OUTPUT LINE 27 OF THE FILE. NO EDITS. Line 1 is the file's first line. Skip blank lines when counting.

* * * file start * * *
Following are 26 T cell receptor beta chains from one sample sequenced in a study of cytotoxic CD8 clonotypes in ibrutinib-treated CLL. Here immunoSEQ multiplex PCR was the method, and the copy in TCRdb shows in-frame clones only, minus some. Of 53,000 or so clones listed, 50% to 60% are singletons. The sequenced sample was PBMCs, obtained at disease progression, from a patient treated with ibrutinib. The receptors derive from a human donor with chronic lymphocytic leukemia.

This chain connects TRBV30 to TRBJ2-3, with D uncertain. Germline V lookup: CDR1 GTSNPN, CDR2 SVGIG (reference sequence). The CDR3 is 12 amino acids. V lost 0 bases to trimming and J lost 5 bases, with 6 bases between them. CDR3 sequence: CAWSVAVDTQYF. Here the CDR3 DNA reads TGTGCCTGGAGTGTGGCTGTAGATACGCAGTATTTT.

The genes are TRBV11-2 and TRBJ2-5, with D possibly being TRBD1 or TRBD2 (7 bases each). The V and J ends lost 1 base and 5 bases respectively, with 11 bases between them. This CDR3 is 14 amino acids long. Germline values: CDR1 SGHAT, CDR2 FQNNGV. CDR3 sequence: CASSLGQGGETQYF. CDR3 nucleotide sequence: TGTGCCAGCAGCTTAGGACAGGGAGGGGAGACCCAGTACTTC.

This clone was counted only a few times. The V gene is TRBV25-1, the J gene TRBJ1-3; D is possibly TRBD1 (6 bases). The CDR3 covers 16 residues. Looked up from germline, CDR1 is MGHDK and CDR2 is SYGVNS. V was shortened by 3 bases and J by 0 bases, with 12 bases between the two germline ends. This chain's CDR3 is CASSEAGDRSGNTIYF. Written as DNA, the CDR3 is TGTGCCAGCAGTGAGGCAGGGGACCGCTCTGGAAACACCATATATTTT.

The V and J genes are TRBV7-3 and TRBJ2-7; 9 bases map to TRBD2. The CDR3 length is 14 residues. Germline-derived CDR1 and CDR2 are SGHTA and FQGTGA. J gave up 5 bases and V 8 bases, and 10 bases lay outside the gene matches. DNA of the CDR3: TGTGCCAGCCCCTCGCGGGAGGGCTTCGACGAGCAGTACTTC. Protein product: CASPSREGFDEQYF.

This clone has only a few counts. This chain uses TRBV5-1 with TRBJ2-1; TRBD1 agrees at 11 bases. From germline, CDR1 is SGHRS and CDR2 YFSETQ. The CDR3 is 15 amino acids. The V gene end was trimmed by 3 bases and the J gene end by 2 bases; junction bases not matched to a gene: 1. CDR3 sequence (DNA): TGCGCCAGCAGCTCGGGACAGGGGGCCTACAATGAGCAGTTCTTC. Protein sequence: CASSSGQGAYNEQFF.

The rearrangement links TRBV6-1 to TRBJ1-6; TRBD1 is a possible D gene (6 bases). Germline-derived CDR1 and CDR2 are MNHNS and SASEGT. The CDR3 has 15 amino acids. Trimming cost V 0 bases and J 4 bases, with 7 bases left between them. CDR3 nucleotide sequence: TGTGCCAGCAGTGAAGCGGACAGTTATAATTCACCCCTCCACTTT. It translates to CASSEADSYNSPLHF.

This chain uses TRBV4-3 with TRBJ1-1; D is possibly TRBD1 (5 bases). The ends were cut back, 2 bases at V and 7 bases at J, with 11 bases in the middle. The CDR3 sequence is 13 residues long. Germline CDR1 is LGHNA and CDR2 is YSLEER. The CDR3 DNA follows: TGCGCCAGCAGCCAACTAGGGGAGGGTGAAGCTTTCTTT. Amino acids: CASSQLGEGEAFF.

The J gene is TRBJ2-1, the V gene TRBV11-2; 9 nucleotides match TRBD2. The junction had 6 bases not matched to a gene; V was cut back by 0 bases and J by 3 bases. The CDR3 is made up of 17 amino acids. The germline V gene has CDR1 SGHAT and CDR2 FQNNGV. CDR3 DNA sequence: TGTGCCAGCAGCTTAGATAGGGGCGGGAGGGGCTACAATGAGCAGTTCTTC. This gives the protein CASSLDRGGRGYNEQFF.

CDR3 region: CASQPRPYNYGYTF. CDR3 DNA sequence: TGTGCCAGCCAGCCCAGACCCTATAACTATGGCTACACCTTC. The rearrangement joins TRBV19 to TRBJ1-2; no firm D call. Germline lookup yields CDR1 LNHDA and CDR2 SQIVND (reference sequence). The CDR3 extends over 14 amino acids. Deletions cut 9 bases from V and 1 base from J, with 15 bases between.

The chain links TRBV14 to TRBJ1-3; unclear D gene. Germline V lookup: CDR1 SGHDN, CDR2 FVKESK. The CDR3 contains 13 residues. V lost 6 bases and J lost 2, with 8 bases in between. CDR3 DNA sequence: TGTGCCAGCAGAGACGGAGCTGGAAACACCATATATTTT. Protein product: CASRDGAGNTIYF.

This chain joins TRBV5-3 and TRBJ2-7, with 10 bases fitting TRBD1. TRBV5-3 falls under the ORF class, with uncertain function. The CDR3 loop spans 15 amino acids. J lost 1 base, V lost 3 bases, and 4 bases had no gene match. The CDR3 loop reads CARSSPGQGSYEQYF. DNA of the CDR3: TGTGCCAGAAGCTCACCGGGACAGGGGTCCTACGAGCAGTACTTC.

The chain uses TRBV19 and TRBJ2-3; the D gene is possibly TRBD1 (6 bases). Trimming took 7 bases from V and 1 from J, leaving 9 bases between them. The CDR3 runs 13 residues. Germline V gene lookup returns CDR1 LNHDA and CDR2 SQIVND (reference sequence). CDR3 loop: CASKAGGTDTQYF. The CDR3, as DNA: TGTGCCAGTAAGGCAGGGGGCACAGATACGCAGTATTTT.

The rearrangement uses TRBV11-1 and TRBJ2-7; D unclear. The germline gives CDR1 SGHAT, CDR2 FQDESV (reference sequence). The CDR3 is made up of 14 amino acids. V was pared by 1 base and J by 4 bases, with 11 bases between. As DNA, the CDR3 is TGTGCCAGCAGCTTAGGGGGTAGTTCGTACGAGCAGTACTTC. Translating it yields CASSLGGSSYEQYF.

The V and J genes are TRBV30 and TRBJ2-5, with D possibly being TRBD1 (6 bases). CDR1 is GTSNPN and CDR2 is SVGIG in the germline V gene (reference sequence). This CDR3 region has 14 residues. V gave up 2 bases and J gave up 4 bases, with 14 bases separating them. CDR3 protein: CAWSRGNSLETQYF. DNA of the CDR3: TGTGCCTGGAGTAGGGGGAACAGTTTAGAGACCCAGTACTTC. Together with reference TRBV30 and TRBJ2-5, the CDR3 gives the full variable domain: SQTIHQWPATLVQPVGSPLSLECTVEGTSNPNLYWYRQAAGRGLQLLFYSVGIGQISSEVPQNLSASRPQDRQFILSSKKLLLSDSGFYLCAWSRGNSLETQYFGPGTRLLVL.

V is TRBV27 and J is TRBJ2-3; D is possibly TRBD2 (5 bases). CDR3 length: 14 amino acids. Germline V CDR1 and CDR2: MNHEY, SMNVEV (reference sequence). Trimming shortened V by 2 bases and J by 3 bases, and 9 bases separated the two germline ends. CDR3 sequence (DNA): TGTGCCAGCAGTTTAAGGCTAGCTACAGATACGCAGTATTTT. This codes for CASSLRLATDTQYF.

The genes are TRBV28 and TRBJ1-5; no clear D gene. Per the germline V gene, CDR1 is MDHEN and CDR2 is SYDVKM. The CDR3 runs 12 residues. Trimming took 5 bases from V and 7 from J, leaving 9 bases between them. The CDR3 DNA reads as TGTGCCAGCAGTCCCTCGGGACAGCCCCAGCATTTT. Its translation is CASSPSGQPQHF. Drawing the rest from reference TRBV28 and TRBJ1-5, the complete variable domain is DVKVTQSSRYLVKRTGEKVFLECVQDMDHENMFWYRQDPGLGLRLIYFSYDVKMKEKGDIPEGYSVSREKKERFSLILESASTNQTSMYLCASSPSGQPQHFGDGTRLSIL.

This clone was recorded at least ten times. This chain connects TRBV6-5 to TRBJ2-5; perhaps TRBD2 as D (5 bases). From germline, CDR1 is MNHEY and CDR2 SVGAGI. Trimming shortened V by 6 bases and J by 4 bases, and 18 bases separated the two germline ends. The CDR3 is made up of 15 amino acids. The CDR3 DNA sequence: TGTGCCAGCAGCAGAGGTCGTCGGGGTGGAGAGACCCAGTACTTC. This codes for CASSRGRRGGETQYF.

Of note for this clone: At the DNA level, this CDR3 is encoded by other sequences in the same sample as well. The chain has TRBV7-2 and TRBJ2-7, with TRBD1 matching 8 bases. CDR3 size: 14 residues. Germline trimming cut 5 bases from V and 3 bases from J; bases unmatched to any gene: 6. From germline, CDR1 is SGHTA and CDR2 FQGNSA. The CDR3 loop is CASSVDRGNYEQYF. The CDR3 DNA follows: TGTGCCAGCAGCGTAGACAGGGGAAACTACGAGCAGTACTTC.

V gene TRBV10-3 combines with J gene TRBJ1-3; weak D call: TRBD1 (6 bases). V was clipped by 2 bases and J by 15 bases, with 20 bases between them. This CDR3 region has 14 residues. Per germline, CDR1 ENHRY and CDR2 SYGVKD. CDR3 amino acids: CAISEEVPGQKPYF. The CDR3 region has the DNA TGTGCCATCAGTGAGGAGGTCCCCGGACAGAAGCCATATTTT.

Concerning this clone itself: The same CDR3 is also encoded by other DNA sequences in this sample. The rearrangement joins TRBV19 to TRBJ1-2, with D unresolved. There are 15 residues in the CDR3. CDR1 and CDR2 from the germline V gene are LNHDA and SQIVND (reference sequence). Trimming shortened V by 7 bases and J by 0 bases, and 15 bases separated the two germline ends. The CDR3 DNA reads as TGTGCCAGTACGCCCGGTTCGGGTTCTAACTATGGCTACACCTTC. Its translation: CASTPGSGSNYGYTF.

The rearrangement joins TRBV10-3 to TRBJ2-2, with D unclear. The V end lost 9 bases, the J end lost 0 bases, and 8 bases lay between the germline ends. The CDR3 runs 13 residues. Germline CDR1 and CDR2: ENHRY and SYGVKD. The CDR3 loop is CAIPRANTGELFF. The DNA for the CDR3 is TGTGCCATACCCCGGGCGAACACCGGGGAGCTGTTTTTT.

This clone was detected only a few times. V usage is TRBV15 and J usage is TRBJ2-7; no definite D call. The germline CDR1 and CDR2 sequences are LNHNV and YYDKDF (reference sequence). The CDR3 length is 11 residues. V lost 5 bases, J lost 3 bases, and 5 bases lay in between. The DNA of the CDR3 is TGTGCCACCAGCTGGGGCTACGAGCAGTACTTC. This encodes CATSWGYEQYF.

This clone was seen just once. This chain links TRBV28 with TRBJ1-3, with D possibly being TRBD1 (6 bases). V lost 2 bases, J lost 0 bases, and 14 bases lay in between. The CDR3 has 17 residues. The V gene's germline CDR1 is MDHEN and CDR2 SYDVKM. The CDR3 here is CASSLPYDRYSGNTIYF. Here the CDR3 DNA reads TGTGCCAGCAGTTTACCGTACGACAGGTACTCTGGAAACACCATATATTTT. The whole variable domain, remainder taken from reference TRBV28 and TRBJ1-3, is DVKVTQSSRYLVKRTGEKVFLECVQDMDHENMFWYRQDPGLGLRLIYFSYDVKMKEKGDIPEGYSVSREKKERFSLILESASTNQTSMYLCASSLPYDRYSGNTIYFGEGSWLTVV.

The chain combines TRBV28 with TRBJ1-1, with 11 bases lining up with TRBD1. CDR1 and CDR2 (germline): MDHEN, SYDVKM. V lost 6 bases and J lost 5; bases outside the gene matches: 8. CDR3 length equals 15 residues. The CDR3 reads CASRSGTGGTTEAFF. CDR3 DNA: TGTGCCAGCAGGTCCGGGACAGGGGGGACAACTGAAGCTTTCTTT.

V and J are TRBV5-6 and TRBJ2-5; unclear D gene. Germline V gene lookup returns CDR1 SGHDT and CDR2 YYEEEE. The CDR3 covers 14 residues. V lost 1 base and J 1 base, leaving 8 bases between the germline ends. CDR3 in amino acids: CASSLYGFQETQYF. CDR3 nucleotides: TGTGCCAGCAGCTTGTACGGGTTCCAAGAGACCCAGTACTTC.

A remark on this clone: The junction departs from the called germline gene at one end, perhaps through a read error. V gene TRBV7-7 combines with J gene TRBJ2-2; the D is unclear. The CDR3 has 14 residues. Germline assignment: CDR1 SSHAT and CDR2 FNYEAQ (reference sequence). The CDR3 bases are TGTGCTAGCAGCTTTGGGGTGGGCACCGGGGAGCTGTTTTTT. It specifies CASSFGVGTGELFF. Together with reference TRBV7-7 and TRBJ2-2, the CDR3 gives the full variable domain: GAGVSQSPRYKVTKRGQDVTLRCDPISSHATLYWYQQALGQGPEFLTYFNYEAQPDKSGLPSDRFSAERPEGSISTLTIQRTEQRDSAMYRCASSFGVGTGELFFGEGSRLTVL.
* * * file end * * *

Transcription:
A remark on this clone: The junction departs from the called germline gene at one end, perhaps through a read error. V gene TRBV7-7 combines with J gene TRBJ2-2; the D is unclear. The CDR3 has 14 residues. Germline assignment: CDR1 SSHAT and CDR2 FNYEAQ (reference sequence). The CDR3 bases are TGTGCTAGCAGCTTTGGGGTGGGCACCGGGGAGCTGTTTTTT. It specifies CASSFGVGTGELFF. Together with reference TRBV7-7 and TRBJ2-2, the CDR3 gives the full variable domain: GAGVSQSPRYKVTKRGQDVTLRCDPISSHATLYWYQQALGQGPEFLTYFNYEAQPDKSGLPSDRFSAERPEGSISTLTIQRTEQRDSAMYRCASSFGVGTGELFFGEGSRLTVL.